I bid ‘adios amiga’ to Yani after we watched the newest James Bond movie, Quantum of Solace. She needed to visit one of her friends that got a stroke but I still wanted to have my public time. So, after I bought some of my mom’s requests I headed to J.CO Donuts & Coffee.
It’s around 3PM and the place was still packed with young people, mostly.
I was queuing in line and thinking about what I want… Another black coffee? Freezed or iced? Finally, I opted for iced cappuccino. Then, I looked for a place to sit then put all my shopping bags on the table in front of an empty soft chair. I picked up my order when they called my name.
This is the ritual I always love to do by myself: enjoying and grasping the vibes of my surrounding. I may bring a book and read it while I drink the beverage of my choice but the most interesting part of the ritual is actually observing the people around me, they way they talk, their body language, the way they communicate, things they talk or discuss, the clothes and all the accessories they wear… and my mind will wander wildly around so many things. I don’t think I can even capture the things that were swirling in my mind whenever I am in this floating state.
I looked over to the left. A young boy sat there with his laptop. I guessed he’s not more than 20 years of age. On my right was a group of young people, 3 guys and 2 girls, with all their laptops and were working and discussing something. Probably they’re on the third to fifth semester of university. I scanned the room around – lots of young people, young couples, or families with children under 10 years of age.
I started to read my book. I didn’t even reach the fifth page yet when a lady entered my 20/20 sight. Then, I heard the young boy on my left complained, high pitch and loud enough to make me taking my eyes off the book. I guessed the lady was his mother. She sat there, just looked at her son patiently when this teenage son blurted out some not-so-nice words. I pitied her – kalo gue jadi emaknya, udah gue piting nih anak. I pitied this teenage boy – inget-inget, lo bisa sekolah, makan cukup, baju cukup, punya laptop, ngafé-ngafé, karena nyokap dan bokap lo kan?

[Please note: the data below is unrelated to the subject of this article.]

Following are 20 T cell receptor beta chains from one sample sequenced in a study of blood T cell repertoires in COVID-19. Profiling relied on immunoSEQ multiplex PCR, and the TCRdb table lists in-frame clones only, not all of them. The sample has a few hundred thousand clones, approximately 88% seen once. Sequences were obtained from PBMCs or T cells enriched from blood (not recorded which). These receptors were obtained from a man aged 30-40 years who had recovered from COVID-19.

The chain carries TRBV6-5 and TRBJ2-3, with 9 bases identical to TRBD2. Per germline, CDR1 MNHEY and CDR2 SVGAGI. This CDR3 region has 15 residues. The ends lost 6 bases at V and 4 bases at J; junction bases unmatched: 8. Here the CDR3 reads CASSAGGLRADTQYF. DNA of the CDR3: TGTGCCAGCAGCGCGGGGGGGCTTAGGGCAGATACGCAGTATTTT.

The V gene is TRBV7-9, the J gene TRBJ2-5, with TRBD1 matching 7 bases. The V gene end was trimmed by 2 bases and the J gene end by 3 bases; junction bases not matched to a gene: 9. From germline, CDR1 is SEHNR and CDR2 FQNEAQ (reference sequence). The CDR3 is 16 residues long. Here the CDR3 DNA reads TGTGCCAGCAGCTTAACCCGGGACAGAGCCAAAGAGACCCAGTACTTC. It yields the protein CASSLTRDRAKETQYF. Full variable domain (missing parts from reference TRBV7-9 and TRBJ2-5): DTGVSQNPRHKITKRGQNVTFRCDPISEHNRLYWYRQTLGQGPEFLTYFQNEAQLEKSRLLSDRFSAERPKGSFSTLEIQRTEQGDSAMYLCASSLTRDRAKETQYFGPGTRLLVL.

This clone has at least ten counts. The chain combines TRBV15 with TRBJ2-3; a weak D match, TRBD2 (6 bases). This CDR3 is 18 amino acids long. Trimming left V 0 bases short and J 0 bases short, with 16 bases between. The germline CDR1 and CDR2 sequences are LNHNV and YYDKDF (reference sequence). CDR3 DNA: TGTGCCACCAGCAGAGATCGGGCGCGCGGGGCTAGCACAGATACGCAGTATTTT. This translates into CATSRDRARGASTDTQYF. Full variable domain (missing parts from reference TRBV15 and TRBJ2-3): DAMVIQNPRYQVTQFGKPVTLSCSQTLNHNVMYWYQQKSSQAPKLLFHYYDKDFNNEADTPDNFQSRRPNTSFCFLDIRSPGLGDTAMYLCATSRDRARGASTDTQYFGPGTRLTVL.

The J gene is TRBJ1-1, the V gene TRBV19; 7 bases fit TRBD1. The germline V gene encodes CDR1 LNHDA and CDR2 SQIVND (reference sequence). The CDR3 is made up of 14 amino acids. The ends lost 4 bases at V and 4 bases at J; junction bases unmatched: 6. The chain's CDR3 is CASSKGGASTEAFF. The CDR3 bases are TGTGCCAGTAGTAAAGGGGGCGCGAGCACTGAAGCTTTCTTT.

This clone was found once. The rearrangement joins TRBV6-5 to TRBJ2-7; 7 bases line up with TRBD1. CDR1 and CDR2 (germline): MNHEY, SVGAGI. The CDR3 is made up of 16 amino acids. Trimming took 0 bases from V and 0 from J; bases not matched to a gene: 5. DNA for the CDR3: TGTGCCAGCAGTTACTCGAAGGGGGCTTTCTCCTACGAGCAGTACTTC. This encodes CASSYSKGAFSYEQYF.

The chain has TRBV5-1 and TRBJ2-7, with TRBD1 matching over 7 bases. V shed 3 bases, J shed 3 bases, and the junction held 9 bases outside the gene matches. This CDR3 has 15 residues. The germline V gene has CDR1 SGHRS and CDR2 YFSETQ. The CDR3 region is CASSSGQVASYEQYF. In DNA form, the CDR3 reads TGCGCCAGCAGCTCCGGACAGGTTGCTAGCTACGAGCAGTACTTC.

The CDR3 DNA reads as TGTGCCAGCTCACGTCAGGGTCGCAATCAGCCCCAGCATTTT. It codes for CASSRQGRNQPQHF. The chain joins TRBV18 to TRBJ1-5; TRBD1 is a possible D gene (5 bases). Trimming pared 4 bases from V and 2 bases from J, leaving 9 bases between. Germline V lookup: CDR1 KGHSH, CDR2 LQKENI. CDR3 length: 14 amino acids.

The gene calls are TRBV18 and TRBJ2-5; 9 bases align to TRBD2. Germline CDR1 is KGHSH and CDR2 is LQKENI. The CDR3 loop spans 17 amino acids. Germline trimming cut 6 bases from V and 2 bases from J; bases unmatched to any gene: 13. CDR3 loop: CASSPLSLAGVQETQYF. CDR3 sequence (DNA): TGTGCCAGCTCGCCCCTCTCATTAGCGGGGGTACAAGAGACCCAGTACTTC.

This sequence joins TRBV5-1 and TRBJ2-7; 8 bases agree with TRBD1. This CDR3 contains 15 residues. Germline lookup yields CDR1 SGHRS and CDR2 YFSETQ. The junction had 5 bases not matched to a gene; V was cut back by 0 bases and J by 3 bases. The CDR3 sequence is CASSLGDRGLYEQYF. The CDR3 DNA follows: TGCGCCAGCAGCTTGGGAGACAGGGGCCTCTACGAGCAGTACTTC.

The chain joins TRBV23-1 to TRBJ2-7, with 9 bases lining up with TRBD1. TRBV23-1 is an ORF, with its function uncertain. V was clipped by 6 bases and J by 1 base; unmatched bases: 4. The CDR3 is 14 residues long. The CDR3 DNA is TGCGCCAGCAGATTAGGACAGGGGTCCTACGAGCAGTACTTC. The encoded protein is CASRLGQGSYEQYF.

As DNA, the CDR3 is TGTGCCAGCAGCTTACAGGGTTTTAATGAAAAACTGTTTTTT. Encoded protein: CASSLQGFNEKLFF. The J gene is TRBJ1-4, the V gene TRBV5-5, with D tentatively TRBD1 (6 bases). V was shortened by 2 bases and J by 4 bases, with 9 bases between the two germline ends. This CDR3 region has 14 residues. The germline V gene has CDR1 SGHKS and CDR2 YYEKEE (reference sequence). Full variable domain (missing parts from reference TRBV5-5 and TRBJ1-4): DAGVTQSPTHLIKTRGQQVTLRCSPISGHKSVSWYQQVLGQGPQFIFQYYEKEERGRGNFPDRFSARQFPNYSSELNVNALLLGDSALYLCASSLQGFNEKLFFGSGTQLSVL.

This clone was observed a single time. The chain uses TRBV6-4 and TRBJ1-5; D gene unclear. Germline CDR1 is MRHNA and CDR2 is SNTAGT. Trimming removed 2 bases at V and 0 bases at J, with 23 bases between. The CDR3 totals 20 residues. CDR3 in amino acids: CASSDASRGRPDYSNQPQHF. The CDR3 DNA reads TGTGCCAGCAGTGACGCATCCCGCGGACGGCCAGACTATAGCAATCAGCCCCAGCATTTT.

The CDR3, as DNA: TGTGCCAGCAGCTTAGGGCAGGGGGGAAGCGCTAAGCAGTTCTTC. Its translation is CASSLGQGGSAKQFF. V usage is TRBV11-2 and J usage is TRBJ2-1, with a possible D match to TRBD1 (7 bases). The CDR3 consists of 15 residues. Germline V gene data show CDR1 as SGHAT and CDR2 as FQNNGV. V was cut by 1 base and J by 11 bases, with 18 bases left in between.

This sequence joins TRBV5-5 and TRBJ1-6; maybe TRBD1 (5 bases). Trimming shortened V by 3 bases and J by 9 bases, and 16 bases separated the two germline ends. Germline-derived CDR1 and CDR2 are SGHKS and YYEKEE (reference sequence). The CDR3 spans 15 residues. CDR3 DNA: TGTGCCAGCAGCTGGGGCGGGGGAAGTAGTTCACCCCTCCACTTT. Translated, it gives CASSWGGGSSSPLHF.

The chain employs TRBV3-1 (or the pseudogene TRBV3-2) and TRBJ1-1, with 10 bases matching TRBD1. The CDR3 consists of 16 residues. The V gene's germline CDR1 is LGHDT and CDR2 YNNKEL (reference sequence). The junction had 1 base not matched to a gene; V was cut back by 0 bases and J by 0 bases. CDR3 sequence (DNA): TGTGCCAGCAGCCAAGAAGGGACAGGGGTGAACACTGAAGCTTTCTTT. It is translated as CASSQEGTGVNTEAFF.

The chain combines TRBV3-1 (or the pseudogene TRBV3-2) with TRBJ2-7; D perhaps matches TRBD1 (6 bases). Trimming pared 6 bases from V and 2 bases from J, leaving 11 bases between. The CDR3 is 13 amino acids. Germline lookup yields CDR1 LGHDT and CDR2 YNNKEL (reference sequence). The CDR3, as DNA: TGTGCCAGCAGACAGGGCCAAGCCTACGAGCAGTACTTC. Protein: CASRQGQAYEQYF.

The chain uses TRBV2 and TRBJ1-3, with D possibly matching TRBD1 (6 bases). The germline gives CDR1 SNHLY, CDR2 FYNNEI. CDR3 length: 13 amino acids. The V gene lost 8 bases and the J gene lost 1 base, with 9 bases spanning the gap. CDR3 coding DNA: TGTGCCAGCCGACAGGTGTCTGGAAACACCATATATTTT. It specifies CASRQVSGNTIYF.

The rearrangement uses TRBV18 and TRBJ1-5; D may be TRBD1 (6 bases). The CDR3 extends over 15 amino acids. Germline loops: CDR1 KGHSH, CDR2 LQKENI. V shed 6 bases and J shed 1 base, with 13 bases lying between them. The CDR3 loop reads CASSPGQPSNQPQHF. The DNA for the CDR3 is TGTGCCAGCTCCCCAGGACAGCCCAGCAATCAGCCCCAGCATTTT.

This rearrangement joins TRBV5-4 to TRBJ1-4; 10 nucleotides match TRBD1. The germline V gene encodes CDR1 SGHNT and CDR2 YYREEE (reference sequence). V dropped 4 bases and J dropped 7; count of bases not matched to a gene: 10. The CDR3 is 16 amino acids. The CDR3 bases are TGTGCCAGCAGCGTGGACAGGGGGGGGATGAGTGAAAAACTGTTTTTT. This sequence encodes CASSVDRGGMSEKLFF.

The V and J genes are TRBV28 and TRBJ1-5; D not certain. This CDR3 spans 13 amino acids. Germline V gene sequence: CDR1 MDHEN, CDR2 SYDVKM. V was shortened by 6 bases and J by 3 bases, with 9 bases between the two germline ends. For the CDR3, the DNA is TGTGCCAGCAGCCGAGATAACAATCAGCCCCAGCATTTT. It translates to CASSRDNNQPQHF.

His mom then said she would order some drinks and asked whether he wanted to have more drinks, to which he said that he had no time (with that peevish look on his face). Taelah… gak punya waktu ya bo, kayak elo sibuknya udah kayak bisnismen yang kudu ngurusin sepuluh perusahaan.
Couple minutes later, the lady returned with some drinks. She gave a glass to her son. He didn’t even look at his mother and say ‘thank you’ but made that ‘I’m-busy-don’t-bother-me’ signal. The lady said that she’d go to look for things and left him alone. Oh, my goodness! Ini anak kudu dididik nih. But, I restrained myself from giving him lecture on Lesson 101 to behave well to your parents. His peevish look really turned me off. I better return to my book.
The level of enthusiasm in the group of young people on my right had increased at least a notch – I guessed they’re discussing pricing elasticity. It’s so nice to absorb their spirit. I bet they’re smart in school. I was not second-guessing their aptitude but doubt whether they possess the other half of competency to charter the real world.
I heard so many stories from my clients about the young people especially those that have just entered the working place or those on fast-track to be managers:
- They have very high GPA, their transcript said so, but they can’t do a thing right. They couldn’t even answer the simple questions in the interview. What did they learn in school? Did they buy their diploma?
- They think they’re the maestro of everything and they have thin ears – a dangerous combination in a real world. Ditegur dikit, ngambek, trus kerja ogah-ogahan atau resign.
- They are smart enough to be on our fast-track career path. They’re professionally savvy but to prepare them to be good manager/leader we need to put them in a program to compensate for their immaturity.
Suddenly I felt a nudge on my left arm… a little girl stood there asking whether she could take the ottoman chair in front of me. Sure, dear. She said ‘thank you’ and moved the chair across to the other side of my table. I heard her mother asked her, “Did you say thank you to that lady?” She looked at me, at her mother, then smiled and said ‘yes, I did’.
Imagine if these generations enter the working place in some five to fifteen years from now… They will surely make a different dynamic in the working place but are we prepared when the time comes?